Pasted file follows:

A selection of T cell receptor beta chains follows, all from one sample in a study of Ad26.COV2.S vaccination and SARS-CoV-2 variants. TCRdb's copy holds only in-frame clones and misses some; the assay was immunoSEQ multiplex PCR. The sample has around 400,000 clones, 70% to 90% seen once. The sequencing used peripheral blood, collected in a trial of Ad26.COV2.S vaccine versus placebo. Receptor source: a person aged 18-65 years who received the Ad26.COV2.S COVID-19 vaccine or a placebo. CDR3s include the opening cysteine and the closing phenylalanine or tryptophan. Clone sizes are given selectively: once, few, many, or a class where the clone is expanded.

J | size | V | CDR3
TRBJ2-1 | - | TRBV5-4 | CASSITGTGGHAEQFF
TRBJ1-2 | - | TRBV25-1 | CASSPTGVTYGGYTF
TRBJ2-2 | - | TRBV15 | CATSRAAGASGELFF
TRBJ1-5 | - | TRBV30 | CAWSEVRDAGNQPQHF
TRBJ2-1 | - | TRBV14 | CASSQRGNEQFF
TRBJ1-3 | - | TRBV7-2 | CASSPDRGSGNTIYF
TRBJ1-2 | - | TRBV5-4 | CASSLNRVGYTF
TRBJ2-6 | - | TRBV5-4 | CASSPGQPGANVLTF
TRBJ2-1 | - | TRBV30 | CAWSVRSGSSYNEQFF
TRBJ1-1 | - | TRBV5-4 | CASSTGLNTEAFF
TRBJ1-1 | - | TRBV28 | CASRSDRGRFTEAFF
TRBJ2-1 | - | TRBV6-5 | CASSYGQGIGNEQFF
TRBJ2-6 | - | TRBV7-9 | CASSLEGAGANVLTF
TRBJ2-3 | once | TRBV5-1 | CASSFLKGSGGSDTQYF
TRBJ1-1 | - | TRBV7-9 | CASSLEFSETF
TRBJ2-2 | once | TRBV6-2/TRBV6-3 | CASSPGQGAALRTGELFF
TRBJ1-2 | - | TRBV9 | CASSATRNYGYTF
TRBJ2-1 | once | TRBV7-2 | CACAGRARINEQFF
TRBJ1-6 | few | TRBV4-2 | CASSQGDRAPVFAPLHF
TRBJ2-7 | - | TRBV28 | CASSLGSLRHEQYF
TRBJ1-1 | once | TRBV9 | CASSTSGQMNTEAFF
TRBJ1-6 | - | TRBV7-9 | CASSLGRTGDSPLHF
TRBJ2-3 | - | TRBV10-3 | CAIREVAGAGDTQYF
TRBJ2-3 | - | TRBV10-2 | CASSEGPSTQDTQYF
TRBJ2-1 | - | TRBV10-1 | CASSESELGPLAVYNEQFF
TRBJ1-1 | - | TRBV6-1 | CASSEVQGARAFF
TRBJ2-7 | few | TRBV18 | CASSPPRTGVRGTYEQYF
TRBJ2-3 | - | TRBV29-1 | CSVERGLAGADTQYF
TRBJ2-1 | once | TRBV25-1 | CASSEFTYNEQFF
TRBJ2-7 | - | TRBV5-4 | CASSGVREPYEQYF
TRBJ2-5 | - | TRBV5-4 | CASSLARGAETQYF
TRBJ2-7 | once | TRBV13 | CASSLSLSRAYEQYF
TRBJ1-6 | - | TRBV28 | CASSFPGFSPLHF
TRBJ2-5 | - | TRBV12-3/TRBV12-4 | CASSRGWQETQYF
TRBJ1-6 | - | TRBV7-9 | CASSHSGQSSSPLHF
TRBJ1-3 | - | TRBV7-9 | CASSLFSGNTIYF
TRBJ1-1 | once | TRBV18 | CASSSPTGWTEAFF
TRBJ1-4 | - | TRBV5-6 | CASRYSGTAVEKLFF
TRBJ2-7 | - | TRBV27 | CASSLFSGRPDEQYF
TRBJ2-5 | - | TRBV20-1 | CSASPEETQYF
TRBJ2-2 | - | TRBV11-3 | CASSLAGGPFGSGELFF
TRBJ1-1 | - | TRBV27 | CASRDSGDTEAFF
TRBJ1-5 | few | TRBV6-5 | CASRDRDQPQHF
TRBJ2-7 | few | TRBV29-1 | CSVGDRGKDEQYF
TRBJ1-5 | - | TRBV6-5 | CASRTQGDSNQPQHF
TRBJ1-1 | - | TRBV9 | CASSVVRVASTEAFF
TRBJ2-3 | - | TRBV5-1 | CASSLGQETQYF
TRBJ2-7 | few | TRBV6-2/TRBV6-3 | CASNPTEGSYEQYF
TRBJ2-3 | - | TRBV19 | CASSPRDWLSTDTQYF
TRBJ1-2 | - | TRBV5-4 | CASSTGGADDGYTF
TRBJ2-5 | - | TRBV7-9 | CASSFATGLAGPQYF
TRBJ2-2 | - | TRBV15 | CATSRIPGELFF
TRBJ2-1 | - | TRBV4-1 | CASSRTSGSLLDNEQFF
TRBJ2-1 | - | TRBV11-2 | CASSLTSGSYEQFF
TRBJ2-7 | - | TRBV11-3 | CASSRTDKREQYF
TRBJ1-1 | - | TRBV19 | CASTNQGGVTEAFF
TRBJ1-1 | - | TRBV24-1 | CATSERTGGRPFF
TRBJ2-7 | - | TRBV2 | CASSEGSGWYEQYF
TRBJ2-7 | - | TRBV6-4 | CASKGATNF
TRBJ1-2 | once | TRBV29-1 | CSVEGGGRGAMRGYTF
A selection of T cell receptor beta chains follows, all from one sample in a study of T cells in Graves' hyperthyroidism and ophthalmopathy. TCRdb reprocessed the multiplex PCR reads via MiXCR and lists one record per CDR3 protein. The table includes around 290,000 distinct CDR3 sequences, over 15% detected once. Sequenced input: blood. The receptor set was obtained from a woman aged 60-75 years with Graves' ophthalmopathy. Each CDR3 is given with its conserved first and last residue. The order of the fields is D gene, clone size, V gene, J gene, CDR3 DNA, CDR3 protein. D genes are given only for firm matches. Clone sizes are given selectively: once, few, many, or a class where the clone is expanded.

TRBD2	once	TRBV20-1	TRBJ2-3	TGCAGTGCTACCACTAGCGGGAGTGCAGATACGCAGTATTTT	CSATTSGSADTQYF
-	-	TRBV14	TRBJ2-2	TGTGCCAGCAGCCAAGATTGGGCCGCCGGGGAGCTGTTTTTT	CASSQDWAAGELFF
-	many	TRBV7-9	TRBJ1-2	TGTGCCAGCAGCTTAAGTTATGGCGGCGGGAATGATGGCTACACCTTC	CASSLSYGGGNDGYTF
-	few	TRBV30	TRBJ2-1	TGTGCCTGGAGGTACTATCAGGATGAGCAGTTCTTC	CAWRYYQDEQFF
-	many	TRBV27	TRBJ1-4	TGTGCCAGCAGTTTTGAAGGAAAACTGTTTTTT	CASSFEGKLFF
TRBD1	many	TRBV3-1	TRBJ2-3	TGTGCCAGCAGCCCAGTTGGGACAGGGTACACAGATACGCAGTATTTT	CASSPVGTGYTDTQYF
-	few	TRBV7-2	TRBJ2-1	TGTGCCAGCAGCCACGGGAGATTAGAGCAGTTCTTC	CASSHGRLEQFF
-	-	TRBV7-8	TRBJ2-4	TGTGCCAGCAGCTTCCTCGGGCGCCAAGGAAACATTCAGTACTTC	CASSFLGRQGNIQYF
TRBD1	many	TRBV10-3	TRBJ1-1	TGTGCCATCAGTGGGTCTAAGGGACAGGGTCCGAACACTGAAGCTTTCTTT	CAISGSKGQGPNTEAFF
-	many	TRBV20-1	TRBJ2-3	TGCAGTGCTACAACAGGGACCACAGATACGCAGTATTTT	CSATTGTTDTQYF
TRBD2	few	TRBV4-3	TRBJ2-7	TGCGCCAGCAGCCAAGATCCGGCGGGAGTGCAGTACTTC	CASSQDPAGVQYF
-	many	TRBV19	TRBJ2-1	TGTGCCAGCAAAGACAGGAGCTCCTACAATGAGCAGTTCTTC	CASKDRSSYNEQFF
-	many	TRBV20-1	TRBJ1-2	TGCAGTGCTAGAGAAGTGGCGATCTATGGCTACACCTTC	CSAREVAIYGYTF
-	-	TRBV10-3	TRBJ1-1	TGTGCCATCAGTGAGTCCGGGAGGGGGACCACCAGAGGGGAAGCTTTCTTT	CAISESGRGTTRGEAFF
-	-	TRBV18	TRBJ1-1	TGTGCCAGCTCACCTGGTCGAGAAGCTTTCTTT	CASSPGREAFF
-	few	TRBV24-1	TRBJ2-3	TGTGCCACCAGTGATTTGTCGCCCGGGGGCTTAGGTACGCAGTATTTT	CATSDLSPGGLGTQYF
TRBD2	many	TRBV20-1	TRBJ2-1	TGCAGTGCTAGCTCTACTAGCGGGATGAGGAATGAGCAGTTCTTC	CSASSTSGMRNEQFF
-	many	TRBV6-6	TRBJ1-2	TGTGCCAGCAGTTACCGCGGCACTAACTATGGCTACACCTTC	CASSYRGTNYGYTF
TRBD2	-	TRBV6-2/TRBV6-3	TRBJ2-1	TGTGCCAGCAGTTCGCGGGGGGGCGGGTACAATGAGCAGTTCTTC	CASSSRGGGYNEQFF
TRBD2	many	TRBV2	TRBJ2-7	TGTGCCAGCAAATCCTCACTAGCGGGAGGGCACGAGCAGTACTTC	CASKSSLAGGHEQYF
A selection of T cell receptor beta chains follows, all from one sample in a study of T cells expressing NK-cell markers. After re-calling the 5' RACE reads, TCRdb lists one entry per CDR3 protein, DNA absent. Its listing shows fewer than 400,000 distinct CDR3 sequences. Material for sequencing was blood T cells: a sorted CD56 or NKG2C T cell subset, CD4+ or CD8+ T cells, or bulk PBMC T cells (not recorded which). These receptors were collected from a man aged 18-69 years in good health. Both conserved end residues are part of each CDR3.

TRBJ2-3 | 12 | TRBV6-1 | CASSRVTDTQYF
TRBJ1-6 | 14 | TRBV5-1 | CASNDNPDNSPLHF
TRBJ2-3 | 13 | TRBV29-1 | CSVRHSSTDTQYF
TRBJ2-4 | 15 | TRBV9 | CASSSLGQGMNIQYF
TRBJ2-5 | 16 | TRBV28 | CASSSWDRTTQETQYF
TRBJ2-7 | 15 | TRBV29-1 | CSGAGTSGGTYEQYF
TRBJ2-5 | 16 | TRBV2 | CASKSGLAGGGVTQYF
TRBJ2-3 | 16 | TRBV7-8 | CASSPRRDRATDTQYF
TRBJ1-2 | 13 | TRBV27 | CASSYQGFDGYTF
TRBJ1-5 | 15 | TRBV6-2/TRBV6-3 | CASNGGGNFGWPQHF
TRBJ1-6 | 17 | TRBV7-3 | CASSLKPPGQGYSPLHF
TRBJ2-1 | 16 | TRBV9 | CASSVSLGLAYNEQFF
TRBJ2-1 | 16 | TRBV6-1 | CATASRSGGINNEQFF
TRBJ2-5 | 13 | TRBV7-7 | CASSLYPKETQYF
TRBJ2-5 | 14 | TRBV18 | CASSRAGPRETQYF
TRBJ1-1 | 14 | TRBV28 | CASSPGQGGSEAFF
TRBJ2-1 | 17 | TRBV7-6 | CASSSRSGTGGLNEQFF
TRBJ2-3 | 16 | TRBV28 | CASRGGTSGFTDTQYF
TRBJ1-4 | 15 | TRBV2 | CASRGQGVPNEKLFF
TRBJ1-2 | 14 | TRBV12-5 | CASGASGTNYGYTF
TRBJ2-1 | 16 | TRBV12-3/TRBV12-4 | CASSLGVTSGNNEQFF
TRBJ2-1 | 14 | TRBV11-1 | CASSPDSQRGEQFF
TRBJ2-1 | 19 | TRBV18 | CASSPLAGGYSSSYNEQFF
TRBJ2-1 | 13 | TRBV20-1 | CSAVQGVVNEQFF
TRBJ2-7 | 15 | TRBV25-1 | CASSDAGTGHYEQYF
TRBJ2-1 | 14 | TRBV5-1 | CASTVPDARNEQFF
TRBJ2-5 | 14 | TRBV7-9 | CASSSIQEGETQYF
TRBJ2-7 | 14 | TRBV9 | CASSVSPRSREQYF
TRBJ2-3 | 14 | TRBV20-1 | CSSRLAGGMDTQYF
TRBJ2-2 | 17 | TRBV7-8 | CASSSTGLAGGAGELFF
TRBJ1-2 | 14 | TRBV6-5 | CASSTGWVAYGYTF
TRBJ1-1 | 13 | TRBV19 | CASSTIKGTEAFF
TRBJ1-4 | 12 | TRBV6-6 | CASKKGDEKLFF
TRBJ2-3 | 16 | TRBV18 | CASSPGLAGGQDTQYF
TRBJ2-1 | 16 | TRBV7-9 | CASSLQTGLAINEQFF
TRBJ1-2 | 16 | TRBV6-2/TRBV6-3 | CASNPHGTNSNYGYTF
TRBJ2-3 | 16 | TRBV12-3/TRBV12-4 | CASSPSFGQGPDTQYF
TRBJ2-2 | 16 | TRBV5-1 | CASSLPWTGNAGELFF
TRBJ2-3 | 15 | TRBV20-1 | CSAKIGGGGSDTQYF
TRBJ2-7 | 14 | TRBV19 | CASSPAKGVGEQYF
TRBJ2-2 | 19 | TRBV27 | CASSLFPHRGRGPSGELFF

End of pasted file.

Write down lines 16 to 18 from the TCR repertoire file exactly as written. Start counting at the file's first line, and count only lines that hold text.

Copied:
TRBJ2-3 | once | TRBV5-1 | CASSFLKGSGGSDTQYF
TRBJ1-1 | - | TRBV7-9 | CASSLEFSETF
TRBJ2-2 | once | TRBV6-2/TRBV6-3 | CASSPGQGAALRTGELFF